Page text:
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7 reasons birdwatchers need to wing their way to the Isle of Coll!

7 reasons birdwatchers need to wing their way to the Isle of Coll!
Wild-life lovers will have a field day on Coll, the small Hebridean island that sits some ten kilometres west of Mull. The island’s beaches, meadows, moors and machair provide a home for a wealth of flora and fauna, and twitchers are in for a real treat. Much of western Coll in an RSPB reserve, and a vast variety of birds can be spotted, including the corncrake, one of Britain’s rarest birds. If you’re a birdwatcher, grab your binoculars and wing your way to Coll. Here are seven reasons why!

1. On the ferry
Before setting foot on Coll, you’ll be treated to a seabird spectacle. On the ferry journey through the Sound of Mull, keep your eyes peeled for a host of seabirds, including manx shearwaters, petrels, gannets, auks and fulmars. In the summer there’s a good chance of seeing dolphins, whales and basking sharks too.

2. All year round
Each season brings new birdlife to Coll, so there’s something fascinating to observe all year round. In spring, Corncrakes arrive from their wintering grounds in south-east Africa and breeding waders such as lapwings, redshanks and snipe begin to display and nest. In summer, Coll is alive with the sound of breeding birds as razorbills, guillemots, puffins, manx shearwaters, terns and gannets can all be seen (and heard!) offshore. There’s a good chance of seeing skylarks, twites, meadow pipits and stonechats. Autumn, meanwhile, brings the first over-wintering barnacle and Greenland white-fronted geese. Fieldfares, redwings, dunlins, black-tailed and bar-tailed godwits and golden plovers can all be seen migrating south.

3. The call of the corncrake
A highlight of a visit to Coll is the chance to catch a glimpse of a corncrake. These very rare birds were once commonplace throughout Britain, but the population sharply declined due to changes in farming practice. Ten years ago, they were almost extinct in Scotland. Coll is one of the most important refuges for corncrakes thanks to the work of the RSPB. Small adjustments to farming practices made in partnership with local farmers has more than quadrupled the corncrake population, which currently sits at 66 calling males. Corncrakes are elusive, but you’ll certainly hear them! Listen out for the distinctive rasping ‘crex crex’ call from the hay and silage fields on a spring or summer evening. Your best chance of actually spotting one is during the last week of April and the first few weeks of May. Head to the corncrake viewing bench by the RSPB information centre.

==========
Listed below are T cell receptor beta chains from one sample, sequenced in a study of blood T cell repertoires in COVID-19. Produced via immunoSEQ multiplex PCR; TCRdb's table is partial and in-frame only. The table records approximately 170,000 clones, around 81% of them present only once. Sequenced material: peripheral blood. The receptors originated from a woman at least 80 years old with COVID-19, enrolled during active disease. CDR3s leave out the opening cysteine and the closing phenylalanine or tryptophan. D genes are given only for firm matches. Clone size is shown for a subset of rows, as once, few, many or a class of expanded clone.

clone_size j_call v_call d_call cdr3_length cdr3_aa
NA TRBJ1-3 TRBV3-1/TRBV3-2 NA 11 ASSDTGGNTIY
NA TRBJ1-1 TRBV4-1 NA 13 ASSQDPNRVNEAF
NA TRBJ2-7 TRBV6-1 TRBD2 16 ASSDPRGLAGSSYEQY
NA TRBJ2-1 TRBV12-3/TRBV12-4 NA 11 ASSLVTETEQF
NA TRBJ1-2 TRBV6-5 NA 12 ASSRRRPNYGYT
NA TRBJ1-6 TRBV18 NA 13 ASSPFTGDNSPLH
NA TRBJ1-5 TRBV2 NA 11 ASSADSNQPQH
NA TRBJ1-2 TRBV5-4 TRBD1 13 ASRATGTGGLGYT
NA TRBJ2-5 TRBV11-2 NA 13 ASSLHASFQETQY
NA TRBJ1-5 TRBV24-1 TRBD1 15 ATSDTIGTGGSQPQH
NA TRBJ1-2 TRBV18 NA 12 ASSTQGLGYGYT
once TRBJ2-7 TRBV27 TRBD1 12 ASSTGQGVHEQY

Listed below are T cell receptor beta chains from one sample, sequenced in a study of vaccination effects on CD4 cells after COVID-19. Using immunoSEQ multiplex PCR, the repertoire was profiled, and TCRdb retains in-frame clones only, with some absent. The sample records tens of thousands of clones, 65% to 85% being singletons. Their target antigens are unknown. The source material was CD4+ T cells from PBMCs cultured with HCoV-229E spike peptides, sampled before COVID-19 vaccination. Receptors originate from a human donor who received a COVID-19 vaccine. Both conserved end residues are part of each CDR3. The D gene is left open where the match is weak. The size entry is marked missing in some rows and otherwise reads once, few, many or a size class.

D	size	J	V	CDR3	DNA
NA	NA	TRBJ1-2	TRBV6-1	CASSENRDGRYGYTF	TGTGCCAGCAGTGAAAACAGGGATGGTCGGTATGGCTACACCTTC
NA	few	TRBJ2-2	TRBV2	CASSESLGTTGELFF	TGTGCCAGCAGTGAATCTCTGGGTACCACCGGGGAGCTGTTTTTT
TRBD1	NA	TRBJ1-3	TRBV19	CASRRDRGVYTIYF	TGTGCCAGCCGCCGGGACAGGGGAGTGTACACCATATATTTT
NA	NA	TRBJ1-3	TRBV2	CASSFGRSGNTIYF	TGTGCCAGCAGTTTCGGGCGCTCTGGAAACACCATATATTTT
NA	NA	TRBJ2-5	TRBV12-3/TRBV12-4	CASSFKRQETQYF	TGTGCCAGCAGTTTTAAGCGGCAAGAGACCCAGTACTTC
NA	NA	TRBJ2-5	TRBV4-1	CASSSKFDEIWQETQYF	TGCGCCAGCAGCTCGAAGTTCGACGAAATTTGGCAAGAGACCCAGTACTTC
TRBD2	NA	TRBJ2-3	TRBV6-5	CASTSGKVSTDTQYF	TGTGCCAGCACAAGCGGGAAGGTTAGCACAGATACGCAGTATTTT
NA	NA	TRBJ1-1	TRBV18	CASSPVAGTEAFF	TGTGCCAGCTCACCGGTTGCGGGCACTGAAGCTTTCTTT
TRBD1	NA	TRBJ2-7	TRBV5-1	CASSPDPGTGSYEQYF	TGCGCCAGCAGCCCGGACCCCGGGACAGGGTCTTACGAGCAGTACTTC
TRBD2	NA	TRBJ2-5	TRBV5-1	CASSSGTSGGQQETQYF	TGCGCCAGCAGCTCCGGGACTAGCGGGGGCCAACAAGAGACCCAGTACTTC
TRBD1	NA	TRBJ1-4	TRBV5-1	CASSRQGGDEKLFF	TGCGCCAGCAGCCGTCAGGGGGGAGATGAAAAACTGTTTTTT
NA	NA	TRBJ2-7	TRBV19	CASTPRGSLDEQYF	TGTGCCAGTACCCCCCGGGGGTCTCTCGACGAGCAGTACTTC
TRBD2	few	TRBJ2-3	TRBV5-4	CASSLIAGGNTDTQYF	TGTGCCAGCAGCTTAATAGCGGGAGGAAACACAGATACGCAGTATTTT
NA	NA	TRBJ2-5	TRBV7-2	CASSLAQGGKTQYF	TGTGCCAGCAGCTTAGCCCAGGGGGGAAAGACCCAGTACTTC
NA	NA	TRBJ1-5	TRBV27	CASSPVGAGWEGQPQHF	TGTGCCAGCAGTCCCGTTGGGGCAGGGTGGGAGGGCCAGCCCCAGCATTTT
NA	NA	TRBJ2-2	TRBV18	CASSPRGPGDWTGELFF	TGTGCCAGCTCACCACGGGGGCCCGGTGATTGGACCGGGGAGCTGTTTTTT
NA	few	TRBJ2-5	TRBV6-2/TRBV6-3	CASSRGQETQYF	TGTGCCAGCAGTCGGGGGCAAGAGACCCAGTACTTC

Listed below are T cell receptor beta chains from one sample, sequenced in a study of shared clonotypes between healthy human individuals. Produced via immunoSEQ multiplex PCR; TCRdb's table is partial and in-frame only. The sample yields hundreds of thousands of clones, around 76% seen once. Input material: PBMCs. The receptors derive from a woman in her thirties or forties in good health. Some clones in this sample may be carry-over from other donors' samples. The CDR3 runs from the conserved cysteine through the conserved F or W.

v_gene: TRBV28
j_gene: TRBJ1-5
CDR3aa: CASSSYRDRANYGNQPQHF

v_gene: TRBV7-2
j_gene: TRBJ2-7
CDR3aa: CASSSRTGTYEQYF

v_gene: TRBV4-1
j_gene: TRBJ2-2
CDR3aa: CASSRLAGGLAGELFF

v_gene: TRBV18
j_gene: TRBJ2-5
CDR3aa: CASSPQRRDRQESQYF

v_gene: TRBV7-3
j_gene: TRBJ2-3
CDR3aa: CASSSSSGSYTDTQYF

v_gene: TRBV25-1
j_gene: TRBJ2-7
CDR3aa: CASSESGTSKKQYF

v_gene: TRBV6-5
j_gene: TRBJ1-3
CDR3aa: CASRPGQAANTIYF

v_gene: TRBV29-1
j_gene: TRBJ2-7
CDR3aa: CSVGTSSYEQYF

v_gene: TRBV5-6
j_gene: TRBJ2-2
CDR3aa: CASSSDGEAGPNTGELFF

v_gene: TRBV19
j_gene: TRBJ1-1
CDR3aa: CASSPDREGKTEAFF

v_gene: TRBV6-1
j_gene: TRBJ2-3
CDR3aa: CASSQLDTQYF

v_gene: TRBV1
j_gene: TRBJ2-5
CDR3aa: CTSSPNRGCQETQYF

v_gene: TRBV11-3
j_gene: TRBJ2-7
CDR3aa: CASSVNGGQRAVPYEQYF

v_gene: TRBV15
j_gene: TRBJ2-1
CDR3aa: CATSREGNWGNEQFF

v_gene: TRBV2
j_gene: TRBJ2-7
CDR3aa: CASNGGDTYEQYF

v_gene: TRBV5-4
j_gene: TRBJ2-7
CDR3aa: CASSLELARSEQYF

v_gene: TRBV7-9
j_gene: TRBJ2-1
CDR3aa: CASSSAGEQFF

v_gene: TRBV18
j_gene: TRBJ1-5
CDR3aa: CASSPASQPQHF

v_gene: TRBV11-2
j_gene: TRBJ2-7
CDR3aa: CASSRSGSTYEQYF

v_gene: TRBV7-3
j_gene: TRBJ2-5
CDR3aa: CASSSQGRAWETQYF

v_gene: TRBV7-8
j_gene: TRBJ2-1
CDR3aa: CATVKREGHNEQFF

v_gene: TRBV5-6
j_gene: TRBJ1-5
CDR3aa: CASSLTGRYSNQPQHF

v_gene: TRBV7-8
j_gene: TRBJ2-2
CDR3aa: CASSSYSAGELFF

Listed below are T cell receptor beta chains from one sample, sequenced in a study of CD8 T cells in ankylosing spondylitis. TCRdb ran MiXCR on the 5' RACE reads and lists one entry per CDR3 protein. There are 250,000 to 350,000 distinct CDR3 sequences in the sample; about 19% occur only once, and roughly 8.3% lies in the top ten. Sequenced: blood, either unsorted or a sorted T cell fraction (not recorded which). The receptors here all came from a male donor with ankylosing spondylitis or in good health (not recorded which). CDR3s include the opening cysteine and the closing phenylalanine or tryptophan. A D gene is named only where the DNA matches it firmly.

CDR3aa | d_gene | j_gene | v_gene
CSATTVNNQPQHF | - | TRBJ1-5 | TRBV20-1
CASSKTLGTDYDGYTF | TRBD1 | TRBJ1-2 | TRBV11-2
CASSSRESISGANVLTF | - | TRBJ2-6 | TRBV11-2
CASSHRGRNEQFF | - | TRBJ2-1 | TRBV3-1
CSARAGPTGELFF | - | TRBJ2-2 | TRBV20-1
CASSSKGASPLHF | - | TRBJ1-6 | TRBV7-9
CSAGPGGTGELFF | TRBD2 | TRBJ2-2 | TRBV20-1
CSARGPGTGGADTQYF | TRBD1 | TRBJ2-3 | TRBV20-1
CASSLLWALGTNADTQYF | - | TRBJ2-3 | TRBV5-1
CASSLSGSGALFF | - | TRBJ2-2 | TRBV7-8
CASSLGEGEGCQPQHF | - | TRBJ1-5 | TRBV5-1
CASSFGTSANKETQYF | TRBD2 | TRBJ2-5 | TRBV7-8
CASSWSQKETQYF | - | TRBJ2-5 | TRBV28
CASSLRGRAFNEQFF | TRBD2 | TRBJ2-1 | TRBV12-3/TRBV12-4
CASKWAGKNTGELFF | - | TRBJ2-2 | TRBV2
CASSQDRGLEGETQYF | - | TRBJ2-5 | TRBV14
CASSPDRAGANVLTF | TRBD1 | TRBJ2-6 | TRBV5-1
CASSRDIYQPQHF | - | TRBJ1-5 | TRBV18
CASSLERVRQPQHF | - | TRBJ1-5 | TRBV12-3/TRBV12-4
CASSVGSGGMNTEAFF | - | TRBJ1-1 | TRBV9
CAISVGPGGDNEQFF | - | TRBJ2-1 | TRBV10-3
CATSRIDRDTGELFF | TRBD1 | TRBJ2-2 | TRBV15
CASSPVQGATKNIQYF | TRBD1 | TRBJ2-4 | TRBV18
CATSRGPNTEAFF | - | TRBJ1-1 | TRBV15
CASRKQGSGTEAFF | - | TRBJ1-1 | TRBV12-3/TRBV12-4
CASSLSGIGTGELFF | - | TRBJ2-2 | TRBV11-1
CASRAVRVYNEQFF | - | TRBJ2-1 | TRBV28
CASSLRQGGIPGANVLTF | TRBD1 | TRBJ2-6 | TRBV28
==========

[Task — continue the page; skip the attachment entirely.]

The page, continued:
4. Look out for lapwings
This once familiar farmland bird has suffered a significant decline recently and is now a ‘Red List’ species. But Coll is home to a good population of lapwings, also known as peewits because of their display call. Watch the nesting lapwings chase predators that come too close to their nests or show too much of an interest in their chicks. The protective parents regularly give chase to crows!

5. Redshank – ‘the sentinel of the marshes’
In spring, keep an eye out for redshank display flights over the wet meadows. They’re sometimes known as 'the sentinel of the marshes' for their noisy habit of drawing attention to predators.

6. The Coll Bird Festival
Every year the island hosts the Coll Bird Festival, with guided walks, trips and activities over three days. It’s a great way to to learn about the key species on the island and find out more about the work of the RSPB on the island. There’s also the option for a seabird safari to see puffins on the island of Lunga.

7. The RSPB Nature Reserve
The Coll RSPB Nature Reserve, 1,075 hectares of mire, bog, machair and dunes on the west coast of the island, is a key site in the Corncrake Recovery Programme and a haven for wintering geese, breeding waders and farmland birds. There’s also a host of other wildlife to spot, including otters, sand lizards and great yellow bumblebees. You’ll find a visitor centre at Totronald, which is a great introduction to the birdlife of Coll. From here, take a stroll through corncrake country down to explore Hogh Bay, a magnificent sandy beach.

It’s not just the birds in the sky that are of interest in Coll. The island is an official ‘Dark-Sky Community’ and offers fabulous star gazing. The Coll Bunkhouse runs stargazing weekend breaks throughout the year.

Find out more about things to do and see in Mull, Iona, Coll & Tiree.

Photos by Cavan Campbell
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